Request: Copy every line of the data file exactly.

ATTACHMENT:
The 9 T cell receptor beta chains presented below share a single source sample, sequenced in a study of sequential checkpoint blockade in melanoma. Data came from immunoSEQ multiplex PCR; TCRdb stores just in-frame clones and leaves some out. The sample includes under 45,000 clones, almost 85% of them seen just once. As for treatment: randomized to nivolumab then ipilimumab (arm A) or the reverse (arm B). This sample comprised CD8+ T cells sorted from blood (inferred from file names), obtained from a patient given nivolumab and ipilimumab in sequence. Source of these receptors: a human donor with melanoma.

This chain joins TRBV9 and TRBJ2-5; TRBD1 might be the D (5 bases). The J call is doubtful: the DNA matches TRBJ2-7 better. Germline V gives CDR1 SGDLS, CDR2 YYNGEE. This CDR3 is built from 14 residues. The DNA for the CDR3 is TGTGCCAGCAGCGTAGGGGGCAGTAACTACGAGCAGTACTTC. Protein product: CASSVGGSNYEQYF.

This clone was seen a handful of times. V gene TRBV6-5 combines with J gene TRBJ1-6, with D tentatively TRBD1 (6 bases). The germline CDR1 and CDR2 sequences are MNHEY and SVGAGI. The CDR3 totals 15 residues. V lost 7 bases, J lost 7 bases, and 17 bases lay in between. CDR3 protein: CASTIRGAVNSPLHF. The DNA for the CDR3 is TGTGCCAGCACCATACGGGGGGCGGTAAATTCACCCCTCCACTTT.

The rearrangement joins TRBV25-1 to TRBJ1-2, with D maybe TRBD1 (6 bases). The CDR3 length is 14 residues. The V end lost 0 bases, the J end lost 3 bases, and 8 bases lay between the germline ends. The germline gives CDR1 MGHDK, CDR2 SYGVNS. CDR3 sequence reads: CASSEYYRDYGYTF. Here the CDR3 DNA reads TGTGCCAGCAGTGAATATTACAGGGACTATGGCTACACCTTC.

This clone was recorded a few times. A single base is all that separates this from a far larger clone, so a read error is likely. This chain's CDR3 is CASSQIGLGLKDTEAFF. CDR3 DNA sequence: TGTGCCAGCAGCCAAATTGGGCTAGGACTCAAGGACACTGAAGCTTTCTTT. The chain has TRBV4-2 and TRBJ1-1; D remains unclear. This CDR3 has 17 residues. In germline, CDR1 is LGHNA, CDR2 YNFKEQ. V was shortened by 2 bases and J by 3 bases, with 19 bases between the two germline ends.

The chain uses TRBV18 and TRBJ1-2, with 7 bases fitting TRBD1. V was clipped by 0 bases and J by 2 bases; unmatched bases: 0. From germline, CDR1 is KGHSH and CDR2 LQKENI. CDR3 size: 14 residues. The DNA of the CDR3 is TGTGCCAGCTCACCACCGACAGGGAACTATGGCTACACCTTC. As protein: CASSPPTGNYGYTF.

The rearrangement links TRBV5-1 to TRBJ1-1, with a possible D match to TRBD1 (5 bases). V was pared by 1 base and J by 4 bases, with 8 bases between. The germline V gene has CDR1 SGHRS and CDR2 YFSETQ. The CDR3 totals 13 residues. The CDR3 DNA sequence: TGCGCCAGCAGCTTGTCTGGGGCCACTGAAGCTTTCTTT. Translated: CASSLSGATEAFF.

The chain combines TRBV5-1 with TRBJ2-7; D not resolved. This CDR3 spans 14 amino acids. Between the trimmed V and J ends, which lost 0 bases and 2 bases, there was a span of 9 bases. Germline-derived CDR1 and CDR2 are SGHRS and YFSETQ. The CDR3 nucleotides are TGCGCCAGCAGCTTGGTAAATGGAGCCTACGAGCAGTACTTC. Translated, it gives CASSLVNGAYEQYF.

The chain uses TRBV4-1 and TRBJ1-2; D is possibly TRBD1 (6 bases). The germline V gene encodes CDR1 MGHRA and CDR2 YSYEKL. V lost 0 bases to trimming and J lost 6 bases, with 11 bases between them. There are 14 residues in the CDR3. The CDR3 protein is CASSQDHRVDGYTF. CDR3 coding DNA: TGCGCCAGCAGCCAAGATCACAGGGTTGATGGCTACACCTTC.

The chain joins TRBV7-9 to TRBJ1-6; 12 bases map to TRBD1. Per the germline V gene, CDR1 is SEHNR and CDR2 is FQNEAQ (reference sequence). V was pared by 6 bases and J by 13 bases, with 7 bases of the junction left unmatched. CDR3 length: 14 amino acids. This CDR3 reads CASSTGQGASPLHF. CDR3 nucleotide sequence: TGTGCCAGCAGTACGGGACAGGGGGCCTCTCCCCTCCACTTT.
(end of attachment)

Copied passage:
The 9 T cell receptor beta chains presented below share a single source sample, sequenced in a study of sequential checkpoint blockade in melanoma. Data came from immunoSEQ multiplex PCR; TCRdb stores just in-frame clones and leaves some out. The sample includes under 45,000 clones, almost 85% of them seen just once. As for treatment: randomized to nivolumab then ipilimumab (arm A) or the reverse (arm B). This sample comprised CD8+ T cells sorted from blood (inferred from file names), obtained from a patient given nivolumab and ipilimumab in sequence. Source of these receptors: a human donor with melanoma.

This chain joins TRBV9 and TRBJ2-5; TRBD1 might be the D (5 bases). The J call is doubtful: the DNA matches TRBJ2-7 better. Germline V gives CDR1 SGDLS, CDR2 YYNGEE. This CDR3 is built from 14 residues. The DNA for the CDR3 is TGTGCCAGCAGCGTAGGGGGCAGTAACTACGAGCAGTACTTC. Protein product: CASSVGGSNYEQYF.

This clone was seen a handful of times. V gene TRBV6-5 combines with J gene TRBJ1-6, with D tentatively TRBD1 (6 bases). The germline CDR1 and CDR2 sequences are MNHEY and SVGAGI. The CDR3 totals 15 residues. V lost 7 bases, J lost 7 bases, and 17 bases lay in between. CDR3 protein: CASTIRGAVNSPLHF. The DNA for the CDR3 is TGTGCCAGCACCATACGGGGGGCGGTAAATTCACCCCTCCACTTT.

The rearrangement joins TRBV25-1 to TRBJ1-2, with D maybe TRBD1 (6 bases). The CDR3 length is 14 residues. The V end lost 0 bases, the J end lost 3 bases, and 8 bases lay between the germline ends. The germline gives CDR1 MGHDK, CDR2 SYGVNS. CDR3 sequence reads: CASSEYYRDYGYTF. Here the CDR3 DNA reads TGTGCCAGCAGTGAATATTACAGGGACTATGGCTACACCTTC.

This clone was recorded a few times. A single base is all that separates this from a far larger clone, so a read error is likely. This chain's CDR3 is CASSQIGLGLKDTEAFF. CDR3 DNA sequence: TGTGCCAGCAGCCAAATTGGGCTAGGACTCAAGGACACTGAAGCTTTCTTT. The chain has TRBV4-2 and TRBJ1-1; D remains unclear. This CDR3 has 17 residues. In germline, CDR1 is LGHNA, CDR2 YNFKEQ. V was shortened by 2 bases and J by 3 bases, with 19 bases between the two germline ends.

The chain uses TRBV18 and TRBJ1-2, with 7 bases fitting TRBD1. V was clipped by 0 bases and J by 2 bases; unmatched bases: 0. From germline, CDR1 is KGHSH and CDR2 LQKENI. CDR3 size: 14 residues. The DNA of the CDR3 is TGTGCCAGCTCACCACCGACAGGGAACTATGGCTACACCTTC. As protein: CASSPPTGNYGYTF.

The rearrangement links TRBV5-1 to TRBJ1-1, with a possible D match to TRBD1 (5 bases). V was pared by 1 base and J by 4 bases, with 8 bases between. The germline V gene has CDR1 SGHRS and CDR2 YFSETQ. The CDR3 totals 13 residues. The CDR3 DNA sequence: TGCGCCAGCAGCTTGTCTGGGGCCACTGAAGCTTTCTTT. Translated: CASSLSGATEAFF.

The chain combines TRBV5-1 with TRBJ2-7; D not resolved. This CDR3 spans 14 amino acids. Between the trimmed V and J ends, which lost 0 bases and 2 bases, there was a span of 9 bases. Germline-derived CDR1 and CDR2 are SGHRS and YFSETQ. The CDR3 nucleotides are TGCGCCAGCAGCTTGGTAAATGGAGCCTACGAGCAGTACTTC. Translated, it gives CASSLVNGAYEQYF.

The chain uses TRBV4-1 and TRBJ1-2; D is possibly TRBD1 (6 bases). The germline V gene encodes CDR1 MGHRA and CDR2 YSYEKL. V lost 0 bases to trimming and J lost 6 bases, with 11 bases between them. There are 14 residues in the CDR3. The CDR3 protein is CASSQDHRVDGYTF. CDR3 coding DNA: TGCGCCAGCAGCCAAGATCACAGGGTTGATGGCTACACCTTC.

The chain joins TRBV7-9 to TRBJ1-6; 12 bases map to TRBD1. Per the germline V gene, CDR1 is SEHNR and CDR2 is FQNEAQ (reference sequence). V was pared by 6 bases and J by 13 bases, with 7 bases of the junction left unmatched. CDR3 length: 14 amino acids. This CDR3 reads CASSTGQGASPLHF. CDR3 nucleotide sequence: TGTGCCAGCAGTACGGGACAGGGGGCCTCTCCCCTCCACTTT.